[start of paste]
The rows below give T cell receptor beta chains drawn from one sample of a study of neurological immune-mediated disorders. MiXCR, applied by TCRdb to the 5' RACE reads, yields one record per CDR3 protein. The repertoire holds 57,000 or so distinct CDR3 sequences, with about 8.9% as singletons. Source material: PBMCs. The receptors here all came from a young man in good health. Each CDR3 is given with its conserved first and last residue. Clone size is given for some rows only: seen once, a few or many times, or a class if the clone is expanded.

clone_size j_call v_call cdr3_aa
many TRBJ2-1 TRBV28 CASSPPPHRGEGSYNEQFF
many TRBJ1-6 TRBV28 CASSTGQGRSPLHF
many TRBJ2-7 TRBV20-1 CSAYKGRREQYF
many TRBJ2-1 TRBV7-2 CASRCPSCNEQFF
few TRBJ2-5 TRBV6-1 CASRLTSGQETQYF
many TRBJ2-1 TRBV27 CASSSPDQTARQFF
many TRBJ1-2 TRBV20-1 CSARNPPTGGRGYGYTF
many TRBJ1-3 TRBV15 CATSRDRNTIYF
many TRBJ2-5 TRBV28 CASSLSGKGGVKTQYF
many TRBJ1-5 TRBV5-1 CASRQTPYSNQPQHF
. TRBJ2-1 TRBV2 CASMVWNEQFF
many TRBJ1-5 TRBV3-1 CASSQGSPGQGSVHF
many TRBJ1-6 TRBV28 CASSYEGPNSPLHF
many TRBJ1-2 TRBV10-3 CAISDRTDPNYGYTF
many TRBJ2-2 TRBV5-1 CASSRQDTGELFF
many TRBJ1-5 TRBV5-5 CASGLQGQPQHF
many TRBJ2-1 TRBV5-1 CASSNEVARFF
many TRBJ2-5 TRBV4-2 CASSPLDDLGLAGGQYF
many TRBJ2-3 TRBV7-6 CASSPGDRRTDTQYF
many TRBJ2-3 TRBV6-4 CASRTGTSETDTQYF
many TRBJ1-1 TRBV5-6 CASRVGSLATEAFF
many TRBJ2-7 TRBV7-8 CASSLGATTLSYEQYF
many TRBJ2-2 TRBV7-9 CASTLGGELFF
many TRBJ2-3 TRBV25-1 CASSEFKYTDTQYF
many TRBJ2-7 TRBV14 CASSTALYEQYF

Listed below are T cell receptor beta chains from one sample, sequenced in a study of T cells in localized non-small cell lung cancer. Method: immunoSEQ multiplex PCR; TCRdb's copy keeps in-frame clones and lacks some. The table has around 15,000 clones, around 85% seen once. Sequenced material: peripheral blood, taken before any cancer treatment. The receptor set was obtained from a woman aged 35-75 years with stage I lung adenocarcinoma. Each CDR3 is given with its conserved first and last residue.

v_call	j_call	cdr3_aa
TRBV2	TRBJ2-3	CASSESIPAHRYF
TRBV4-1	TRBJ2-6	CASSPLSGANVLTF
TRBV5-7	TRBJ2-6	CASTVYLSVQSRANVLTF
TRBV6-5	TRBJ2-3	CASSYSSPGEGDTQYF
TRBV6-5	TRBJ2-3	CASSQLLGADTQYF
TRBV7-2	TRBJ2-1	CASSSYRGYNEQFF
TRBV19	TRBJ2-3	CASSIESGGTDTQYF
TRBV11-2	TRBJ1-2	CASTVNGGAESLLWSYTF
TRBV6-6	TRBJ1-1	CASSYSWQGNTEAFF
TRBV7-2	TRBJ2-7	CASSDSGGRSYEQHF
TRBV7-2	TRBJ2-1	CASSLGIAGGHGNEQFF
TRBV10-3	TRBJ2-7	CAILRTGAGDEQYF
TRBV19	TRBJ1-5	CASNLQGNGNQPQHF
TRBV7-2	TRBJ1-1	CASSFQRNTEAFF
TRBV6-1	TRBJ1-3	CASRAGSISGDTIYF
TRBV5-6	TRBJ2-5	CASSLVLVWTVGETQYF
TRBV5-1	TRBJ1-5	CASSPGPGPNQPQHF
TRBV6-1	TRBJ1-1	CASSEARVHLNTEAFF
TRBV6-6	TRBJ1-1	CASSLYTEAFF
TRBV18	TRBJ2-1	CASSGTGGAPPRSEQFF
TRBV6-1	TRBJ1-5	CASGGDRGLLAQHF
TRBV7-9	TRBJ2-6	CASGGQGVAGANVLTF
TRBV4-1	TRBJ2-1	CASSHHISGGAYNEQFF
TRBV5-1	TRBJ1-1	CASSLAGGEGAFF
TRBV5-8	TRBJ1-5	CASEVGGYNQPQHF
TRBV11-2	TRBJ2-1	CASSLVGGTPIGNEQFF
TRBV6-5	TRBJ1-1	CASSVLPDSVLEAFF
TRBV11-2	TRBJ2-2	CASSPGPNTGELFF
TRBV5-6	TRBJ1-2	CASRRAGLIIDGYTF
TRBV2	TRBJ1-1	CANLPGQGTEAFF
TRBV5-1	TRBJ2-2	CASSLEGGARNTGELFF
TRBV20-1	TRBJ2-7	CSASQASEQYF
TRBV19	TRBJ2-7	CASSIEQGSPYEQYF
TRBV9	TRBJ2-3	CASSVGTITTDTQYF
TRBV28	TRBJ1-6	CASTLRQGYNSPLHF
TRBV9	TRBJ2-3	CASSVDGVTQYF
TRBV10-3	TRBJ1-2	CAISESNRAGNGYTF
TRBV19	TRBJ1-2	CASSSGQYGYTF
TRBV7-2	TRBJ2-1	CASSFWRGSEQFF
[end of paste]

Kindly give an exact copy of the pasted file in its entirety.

The rows below give T cell receptor beta chains drawn from one sample of a study of neurological immune-mediated disorders. MiXCR, applied by TCRdb to the 5' RACE reads, yields one record per CDR3 protein. The repertoire holds 57,000 or so distinct CDR3 sequences, with about 8.9% as singletons. Source material: PBMCs. The receptors here all came from a young man in good health. Each CDR3 is given with its conserved first and last residue. Clone size is given for some rows only: seen once, a few or many times, or a class if the clone is expanded.

clone_size j_call v_call cdr3_aa
many TRBJ2-1 TRBV28 CASSPPPHRGEGSYNEQFF
many TRBJ1-6 TRBV28 CASSTGQGRSPLHF
many TRBJ2-7 TRBV20-1 CSAYKGRREQYF
many TRBJ2-1 TRBV7-2 CASRCPSCNEQFF
few TRBJ2-5 TRBV6-1 CASRLTSGQETQYF
many TRBJ2-1 TRBV27 CASSSPDQTARQFF
many TRBJ1-2 TRBV20-1 CSARNPPTGGRGYGYTF
many TRBJ1-3 TRBV15 CATSRDRNTIYF
many TRBJ2-5 TRBV28 CASSLSGKGGVKTQYF
many TRBJ1-5 TRBV5-1 CASRQTPYSNQPQHF
. TRBJ2-1 TRBV2 CASMVWNEQFF
many TRBJ1-5 TRBV3-1 CASSQGSPGQGSVHF
many TRBJ1-6 TRBV28 CASSYEGPNSPLHF
many TRBJ1-2 TRBV10-3 CAISDRTDPNYGYTF
many TRBJ2-2 TRBV5-1 CASSRQDTGELFF
many TRBJ1-5 TRBV5-5 CASGLQGQPQHF
many TRBJ2-1 TRBV5-1 CASSNEVARFF
many TRBJ2-5 TRBV4-2 CASSPLDDLGLAGGQYF
many TRBJ2-3 TRBV7-6 CASSPGDRRTDTQYF
many TRBJ2-3 TRBV6-4 CASRTGTSETDTQYF
many TRBJ1-1 TRBV5-6 CASRVGSLATEAFF
many TRBJ2-7 TRBV7-8 CASSLGATTLSYEQYF
many TRBJ2-2 TRBV7-9 CASTLGGELFF
many TRBJ2-3 TRBV25-1 CASSEFKYTDTQYF
many TRBJ2-7 TRBV14 CASSTALYEQYF

Listed below are T cell receptor beta chains from one sample, sequenced in a study of T cells in localized non-small cell lung cancer. Method: immunoSEQ multiplex PCR; TCRdb's copy keeps in-frame clones and lacks some. The table has around 15,000 clones, around 85% seen once. Sequenced material: peripheral blood, taken before any cancer treatment. The receptor set was obtained from a woman aged 35-75 years with stage I lung adenocarcinoma. Each CDR3 is given with its conserved first and last residue.

v_call	j_call	cdr3_aa
TRBV2	TRBJ2-3	CASSESIPAHRYF
TRBV4-1	TRBJ2-6	CASSPLSGANVLTF
TRBV5-7	TRBJ2-6	CASTVYLSVQSRANVLTF
TRBV6-5	TRBJ2-3	CASSYSSPGEGDTQYF
TRBV6-5	TRBJ2-3	CASSQLLGADTQYF
TRBV7-2	TRBJ2-1	CASSSYRGYNEQFF
TRBV19	TRBJ2-3	CASSIESGGTDTQYF
TRBV11-2	TRBJ1-2	CASTVNGGAESLLWSYTF
TRBV6-6	TRBJ1-1	CASSYSWQGNTEAFF
TRBV7-2	TRBJ2-7	CASSDSGGRSYEQHF
TRBV7-2	TRBJ2-1	CASSLGIAGGHGNEQFF
TRBV10-3	TRBJ2-7	CAILRTGAGDEQYF
TRBV19	TRBJ1-5	CASNLQGNGNQPQHF
TRBV7-2	TRBJ1-1	CASSFQRNTEAFF
TRBV6-1	TRBJ1-3	CASRAGSISGDTIYF
TRBV5-6	TRBJ2-5	CASSLVLVWTVGETQYF
TRBV5-1	TRBJ1-5	CASSPGPGPNQPQHF
TRBV6-1	TRBJ1-1	CASSEARVHLNTEAFF
TRBV6-6	TRBJ1-1	CASSLYTEAFF
TRBV18	TRBJ2-1	CASSGTGGAPPRSEQFF
TRBV6-1	TRBJ1-5	CASGGDRGLLAQHF
TRBV7-9	TRBJ2-6	CASGGQGVAGANVLTF
TRBV4-1	TRBJ2-1	CASSHHISGGAYNEQFF
TRBV5-1	TRBJ1-1	CASSLAGGEGAFF
TRBV5-8	TRBJ1-5	CASEVGGYNQPQHF
TRBV11-2	TRBJ2-1	CASSLVGGTPIGNEQFF
TRBV6-5	TRBJ1-1	CASSVLPDSVLEAFF
TRBV11-2	TRBJ2-2	CASSPGPNTGELFF
TRBV5-6	TRBJ1-2	CASRRAGLIIDGYTF
TRBV2	TRBJ1-1	CANLPGQGTEAFF
TRBV5-1	TRBJ2-2	CASSLEGGARNTGELFF
TRBV20-1	TRBJ2-7	CSASQASEQYF
TRBV19	TRBJ2-7	CASSIEQGSPYEQYF
TRBV9	TRBJ2-3	CASSVGTITTDTQYF
TRBV28	TRBJ1-6	CASTLRQGYNSPLHF
TRBV9	TRBJ2-3	CASSVDGVTQYF
TRBV10-3	TRBJ1-2	CAISESNRAGNGYTF
TRBV19	TRBJ1-2	CASSSGQYGYTF
TRBV7-2	TRBJ2-1	CASSFWRGSEQFF